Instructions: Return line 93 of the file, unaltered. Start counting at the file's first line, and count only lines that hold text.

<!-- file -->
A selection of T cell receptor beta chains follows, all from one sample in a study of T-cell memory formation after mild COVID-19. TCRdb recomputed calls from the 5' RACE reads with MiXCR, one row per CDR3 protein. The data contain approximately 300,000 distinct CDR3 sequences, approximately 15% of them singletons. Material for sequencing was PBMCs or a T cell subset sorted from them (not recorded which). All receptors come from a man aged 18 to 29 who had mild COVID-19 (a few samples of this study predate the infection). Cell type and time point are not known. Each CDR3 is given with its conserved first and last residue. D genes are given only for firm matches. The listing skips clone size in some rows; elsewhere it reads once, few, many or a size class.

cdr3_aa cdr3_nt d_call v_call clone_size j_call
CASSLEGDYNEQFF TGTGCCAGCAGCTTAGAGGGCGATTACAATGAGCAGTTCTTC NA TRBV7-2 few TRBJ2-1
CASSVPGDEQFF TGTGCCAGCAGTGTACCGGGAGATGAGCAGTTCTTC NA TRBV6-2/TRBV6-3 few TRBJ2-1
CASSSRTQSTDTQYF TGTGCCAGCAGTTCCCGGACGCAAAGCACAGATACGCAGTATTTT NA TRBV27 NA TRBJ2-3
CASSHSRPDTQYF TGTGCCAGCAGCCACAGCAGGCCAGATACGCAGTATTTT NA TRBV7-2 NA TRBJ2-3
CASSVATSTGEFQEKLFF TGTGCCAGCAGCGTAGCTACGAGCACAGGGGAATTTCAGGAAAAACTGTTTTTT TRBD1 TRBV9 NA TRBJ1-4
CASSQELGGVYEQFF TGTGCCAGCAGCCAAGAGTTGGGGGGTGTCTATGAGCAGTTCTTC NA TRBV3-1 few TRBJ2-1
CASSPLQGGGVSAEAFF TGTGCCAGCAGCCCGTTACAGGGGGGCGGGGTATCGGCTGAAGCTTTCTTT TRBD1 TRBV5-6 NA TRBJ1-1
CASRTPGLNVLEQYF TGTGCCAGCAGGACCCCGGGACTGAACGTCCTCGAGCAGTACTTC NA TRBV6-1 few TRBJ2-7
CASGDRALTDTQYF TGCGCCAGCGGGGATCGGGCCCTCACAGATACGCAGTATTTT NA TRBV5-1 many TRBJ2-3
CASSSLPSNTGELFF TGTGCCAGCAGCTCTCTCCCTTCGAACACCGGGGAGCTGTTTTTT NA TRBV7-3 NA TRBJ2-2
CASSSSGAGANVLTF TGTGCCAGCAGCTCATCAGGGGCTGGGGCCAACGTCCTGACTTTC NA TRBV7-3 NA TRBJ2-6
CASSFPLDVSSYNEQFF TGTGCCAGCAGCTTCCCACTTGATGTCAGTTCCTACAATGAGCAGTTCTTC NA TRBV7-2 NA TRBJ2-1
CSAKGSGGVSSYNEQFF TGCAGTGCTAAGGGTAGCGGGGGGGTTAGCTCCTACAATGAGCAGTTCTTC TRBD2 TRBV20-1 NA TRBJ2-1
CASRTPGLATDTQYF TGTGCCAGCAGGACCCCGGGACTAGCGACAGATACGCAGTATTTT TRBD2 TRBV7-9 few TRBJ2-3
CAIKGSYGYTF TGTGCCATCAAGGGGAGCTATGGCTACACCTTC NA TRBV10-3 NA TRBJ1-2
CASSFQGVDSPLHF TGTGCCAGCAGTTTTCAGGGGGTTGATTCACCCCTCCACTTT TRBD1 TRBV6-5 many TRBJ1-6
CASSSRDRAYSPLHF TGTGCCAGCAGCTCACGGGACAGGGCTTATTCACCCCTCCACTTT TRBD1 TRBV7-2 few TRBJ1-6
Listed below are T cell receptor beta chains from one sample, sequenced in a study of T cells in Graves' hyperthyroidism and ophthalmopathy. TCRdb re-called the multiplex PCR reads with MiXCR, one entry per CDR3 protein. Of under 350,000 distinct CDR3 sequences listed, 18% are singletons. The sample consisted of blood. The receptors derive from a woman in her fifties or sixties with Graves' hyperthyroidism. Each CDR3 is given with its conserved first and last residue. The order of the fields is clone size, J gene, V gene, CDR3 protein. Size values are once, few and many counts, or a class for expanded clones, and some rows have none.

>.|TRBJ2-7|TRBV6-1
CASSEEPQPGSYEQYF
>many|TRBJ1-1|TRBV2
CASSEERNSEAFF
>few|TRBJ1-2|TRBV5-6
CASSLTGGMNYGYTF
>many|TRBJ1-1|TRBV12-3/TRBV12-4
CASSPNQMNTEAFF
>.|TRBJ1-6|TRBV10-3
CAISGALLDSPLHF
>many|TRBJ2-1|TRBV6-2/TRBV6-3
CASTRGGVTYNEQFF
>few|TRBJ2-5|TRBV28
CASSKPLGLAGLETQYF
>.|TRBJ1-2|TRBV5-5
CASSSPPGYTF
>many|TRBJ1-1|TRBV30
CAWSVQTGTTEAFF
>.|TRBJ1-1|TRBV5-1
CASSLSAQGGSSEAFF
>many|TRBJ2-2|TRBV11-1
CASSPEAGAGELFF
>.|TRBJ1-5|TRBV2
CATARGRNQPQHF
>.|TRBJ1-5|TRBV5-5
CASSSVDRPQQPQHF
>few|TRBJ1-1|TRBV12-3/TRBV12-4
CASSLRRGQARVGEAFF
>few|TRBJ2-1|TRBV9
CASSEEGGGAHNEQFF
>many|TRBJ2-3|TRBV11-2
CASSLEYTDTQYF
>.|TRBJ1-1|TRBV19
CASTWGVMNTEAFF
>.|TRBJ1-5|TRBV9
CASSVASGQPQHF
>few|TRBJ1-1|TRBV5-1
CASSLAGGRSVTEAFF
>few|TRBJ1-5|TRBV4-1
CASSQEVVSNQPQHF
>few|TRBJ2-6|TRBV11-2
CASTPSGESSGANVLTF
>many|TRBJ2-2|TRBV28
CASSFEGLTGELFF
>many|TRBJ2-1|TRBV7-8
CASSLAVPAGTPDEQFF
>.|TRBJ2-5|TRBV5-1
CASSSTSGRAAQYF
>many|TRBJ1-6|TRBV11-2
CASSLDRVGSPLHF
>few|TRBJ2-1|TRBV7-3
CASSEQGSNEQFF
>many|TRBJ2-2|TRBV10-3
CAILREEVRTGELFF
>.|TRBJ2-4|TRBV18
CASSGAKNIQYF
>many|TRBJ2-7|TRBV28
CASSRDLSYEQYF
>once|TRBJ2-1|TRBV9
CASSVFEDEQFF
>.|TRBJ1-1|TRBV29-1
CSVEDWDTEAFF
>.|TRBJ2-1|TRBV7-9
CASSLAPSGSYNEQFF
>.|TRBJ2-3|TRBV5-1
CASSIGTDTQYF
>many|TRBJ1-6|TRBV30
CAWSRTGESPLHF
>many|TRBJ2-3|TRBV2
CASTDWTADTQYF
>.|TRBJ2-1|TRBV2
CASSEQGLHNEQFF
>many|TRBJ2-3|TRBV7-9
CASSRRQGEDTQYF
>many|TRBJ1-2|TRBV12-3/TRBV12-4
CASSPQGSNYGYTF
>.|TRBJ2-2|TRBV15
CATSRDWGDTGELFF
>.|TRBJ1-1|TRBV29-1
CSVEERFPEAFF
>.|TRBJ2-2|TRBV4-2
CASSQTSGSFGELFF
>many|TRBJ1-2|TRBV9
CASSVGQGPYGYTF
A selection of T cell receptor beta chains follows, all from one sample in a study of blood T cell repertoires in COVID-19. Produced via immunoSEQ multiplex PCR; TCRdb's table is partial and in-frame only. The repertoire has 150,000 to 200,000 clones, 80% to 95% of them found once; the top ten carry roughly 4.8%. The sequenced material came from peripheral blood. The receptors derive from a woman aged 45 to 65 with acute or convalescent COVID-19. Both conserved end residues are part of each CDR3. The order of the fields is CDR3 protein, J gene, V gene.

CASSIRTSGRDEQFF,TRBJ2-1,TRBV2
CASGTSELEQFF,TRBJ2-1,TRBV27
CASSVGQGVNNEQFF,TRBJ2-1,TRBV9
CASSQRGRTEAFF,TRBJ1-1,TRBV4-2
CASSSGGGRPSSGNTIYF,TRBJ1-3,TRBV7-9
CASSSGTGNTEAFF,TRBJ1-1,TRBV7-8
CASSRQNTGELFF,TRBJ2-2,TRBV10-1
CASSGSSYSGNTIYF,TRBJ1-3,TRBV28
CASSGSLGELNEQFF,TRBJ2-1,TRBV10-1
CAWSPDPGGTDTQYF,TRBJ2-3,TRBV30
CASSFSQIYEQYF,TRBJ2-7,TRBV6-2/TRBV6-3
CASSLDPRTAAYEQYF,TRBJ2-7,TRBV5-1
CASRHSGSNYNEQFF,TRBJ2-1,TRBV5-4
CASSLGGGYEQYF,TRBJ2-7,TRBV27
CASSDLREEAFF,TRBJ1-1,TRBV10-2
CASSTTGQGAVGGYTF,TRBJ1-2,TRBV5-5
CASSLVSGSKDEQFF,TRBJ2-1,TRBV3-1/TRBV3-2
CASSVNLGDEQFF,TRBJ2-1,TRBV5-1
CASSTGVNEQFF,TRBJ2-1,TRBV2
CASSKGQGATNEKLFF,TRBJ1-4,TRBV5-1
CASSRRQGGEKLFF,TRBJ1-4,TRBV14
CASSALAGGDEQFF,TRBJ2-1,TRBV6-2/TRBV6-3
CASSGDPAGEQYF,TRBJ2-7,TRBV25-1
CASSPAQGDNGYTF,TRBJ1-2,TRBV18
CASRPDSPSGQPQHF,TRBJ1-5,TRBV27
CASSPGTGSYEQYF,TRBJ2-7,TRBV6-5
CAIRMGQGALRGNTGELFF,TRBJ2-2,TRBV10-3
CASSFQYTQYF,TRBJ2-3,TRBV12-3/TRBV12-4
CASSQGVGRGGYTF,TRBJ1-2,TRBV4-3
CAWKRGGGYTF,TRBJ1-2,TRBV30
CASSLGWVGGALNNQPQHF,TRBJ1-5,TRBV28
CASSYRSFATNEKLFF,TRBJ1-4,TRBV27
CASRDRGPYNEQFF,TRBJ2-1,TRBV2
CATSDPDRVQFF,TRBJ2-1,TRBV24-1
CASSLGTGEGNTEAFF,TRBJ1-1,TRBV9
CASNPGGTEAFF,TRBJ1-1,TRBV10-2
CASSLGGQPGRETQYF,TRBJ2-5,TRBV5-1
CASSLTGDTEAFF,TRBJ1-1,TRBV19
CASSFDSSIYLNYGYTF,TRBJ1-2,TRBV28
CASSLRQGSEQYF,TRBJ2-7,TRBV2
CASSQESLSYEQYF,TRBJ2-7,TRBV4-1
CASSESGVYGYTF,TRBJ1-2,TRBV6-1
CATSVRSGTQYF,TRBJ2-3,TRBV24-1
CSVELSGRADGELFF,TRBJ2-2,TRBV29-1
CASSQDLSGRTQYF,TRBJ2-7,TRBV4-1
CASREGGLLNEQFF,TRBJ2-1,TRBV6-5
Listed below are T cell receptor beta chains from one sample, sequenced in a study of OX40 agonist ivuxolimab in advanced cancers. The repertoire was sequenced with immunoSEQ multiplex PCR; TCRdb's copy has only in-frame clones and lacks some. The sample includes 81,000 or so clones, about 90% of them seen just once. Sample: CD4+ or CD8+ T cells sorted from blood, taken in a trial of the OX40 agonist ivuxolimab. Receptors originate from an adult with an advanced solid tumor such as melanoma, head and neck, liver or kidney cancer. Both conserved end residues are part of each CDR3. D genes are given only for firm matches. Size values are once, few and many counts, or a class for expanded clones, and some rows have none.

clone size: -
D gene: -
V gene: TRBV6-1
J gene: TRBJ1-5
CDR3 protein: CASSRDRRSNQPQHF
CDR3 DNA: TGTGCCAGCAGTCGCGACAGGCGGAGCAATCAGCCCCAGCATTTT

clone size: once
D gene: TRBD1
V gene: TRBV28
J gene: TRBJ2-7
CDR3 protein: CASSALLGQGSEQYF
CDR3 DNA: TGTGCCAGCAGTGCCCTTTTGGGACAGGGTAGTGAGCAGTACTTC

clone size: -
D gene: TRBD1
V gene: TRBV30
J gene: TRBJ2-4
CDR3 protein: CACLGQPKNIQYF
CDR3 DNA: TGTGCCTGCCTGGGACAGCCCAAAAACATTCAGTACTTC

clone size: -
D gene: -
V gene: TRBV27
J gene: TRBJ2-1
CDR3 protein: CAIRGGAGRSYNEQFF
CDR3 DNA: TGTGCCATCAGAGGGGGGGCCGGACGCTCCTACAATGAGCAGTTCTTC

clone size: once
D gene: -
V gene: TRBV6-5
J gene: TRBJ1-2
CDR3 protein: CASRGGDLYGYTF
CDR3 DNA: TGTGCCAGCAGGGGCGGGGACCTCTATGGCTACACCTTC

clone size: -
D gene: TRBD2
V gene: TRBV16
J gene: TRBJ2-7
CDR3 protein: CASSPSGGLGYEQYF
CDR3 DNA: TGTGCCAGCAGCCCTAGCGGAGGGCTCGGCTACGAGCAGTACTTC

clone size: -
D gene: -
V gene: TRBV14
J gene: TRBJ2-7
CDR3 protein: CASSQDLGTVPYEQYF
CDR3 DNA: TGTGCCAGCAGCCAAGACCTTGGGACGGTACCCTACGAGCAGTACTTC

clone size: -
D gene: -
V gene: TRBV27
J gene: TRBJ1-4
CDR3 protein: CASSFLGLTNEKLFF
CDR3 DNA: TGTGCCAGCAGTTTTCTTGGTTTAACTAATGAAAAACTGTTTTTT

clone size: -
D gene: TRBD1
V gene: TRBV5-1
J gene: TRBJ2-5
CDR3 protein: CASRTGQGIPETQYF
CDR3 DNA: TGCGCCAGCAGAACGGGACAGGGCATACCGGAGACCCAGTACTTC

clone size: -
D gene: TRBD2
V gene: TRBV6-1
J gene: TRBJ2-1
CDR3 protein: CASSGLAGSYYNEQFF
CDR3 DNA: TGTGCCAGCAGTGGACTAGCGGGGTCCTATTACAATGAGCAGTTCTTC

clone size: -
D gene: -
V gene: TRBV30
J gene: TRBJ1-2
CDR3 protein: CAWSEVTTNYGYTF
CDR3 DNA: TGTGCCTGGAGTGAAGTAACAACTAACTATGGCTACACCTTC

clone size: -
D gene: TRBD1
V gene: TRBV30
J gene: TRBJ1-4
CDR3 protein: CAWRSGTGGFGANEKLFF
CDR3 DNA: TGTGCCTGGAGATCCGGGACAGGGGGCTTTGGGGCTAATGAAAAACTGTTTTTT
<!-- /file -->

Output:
>many|TRBJ2-3|TRBV7-9